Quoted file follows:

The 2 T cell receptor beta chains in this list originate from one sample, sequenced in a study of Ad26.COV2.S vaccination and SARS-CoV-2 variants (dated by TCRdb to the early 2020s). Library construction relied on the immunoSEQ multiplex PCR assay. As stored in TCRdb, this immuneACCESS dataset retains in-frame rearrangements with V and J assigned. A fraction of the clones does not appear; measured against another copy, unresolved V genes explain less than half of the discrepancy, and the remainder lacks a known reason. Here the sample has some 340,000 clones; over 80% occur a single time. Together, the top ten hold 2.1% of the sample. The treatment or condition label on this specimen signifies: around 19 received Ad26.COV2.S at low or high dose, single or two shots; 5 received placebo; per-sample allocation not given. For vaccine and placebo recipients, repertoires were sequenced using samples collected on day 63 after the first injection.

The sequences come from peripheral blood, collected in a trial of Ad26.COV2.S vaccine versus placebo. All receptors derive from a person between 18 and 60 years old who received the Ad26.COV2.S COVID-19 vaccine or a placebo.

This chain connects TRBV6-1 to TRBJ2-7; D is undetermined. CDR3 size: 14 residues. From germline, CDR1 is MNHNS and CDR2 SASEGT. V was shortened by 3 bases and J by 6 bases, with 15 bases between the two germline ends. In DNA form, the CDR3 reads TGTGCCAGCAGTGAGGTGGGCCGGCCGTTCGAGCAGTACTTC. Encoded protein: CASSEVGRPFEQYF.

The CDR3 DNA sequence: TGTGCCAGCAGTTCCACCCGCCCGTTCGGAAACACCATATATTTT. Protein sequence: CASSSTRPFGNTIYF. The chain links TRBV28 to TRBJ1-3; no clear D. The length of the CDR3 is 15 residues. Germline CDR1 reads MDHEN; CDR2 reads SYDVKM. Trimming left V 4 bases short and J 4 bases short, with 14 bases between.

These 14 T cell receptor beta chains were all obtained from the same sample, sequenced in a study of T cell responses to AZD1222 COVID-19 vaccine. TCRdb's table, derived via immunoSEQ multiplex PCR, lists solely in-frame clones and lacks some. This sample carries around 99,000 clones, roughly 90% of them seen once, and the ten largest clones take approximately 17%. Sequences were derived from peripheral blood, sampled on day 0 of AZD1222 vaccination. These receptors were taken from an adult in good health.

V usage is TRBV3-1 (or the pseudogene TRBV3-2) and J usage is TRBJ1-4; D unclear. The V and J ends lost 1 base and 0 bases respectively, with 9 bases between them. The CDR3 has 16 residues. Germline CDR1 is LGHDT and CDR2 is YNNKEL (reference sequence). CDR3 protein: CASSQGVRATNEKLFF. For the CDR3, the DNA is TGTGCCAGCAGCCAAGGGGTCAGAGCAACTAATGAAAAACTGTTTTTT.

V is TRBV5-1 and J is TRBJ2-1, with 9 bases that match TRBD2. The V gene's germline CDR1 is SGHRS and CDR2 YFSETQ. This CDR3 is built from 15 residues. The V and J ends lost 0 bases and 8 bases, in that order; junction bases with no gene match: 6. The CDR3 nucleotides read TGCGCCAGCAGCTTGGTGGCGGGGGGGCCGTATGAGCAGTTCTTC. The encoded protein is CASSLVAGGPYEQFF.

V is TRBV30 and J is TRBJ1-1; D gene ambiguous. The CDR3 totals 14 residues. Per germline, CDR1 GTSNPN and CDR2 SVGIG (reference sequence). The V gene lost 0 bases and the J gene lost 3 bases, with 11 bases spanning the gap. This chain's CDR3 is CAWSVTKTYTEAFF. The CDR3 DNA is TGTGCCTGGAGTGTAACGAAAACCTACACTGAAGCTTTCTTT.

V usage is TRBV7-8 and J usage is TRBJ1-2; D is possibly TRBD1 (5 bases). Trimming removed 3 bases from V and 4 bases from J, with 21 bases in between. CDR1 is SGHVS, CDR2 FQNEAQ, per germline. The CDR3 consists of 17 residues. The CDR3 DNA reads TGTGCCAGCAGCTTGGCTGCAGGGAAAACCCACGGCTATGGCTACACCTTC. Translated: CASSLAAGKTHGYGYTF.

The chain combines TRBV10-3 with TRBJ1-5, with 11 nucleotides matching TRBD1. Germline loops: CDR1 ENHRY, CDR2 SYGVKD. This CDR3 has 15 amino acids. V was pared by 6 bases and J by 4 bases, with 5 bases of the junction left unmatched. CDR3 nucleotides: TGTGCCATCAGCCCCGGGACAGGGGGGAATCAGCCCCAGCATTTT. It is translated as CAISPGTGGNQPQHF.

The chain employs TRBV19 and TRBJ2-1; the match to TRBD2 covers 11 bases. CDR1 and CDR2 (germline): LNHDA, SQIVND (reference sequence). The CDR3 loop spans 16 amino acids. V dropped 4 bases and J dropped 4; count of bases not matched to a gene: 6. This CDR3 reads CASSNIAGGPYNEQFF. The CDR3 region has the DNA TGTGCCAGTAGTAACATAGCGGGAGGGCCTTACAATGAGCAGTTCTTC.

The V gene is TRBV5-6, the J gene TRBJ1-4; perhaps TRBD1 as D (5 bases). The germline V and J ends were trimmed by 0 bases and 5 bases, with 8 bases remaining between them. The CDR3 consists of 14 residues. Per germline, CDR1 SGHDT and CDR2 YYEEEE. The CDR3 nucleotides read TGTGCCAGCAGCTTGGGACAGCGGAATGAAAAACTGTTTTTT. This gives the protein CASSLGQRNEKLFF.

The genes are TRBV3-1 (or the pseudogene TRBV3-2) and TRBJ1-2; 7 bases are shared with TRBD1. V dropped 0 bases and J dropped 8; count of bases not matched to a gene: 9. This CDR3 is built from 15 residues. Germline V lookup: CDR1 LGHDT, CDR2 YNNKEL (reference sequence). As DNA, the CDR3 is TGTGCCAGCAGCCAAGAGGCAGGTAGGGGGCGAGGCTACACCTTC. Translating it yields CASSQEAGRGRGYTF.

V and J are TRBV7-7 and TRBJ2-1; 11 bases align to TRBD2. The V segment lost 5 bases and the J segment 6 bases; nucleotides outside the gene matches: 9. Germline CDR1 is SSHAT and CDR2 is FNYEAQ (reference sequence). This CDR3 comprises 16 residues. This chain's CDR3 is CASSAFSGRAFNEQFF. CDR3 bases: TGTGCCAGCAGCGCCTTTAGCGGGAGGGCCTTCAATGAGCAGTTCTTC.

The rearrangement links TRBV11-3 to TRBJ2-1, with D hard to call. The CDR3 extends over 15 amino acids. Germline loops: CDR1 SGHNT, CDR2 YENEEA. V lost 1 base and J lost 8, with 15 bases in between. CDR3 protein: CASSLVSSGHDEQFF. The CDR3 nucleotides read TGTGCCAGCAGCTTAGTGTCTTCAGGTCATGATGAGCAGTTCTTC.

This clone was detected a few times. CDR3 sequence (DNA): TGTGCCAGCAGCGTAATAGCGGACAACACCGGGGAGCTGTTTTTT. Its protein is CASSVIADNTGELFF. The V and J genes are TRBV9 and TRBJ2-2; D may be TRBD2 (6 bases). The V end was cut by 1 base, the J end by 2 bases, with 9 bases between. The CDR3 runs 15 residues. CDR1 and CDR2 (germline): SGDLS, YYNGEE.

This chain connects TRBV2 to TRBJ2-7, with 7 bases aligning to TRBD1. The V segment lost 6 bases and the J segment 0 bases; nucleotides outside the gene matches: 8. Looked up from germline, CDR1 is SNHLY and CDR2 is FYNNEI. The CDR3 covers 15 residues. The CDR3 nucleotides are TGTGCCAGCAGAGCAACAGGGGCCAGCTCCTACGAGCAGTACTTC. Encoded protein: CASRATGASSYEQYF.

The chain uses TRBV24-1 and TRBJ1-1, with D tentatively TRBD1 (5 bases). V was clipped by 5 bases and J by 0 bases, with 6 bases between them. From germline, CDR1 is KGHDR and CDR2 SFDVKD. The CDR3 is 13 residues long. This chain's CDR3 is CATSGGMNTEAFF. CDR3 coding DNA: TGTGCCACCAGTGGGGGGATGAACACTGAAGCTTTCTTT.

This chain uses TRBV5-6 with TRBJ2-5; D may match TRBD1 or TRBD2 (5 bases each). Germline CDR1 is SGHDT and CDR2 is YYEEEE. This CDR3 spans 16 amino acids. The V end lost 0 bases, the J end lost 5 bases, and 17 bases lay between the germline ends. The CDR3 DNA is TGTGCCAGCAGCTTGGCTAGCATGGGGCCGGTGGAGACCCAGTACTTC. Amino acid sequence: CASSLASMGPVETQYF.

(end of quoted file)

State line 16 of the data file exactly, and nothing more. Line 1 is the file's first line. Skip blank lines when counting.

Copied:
This clone was detected a few times. CDR3 sequence (DNA): TGTGCCAGCAGCGTAATAGCGGACAACACCGGGGAGCTGTTTTTT. Its protein is CASSVIADNTGELFF. The V and J genes are TRBV9 and TRBJ2-2; D may be TRBD2 (6 bases). The V end was cut by 1 base, the J end by 2 bases, with 9 bases between. The CDR3 runs 15 residues. CDR1 and CDR2 (germline): SGDLS, YYNGEE.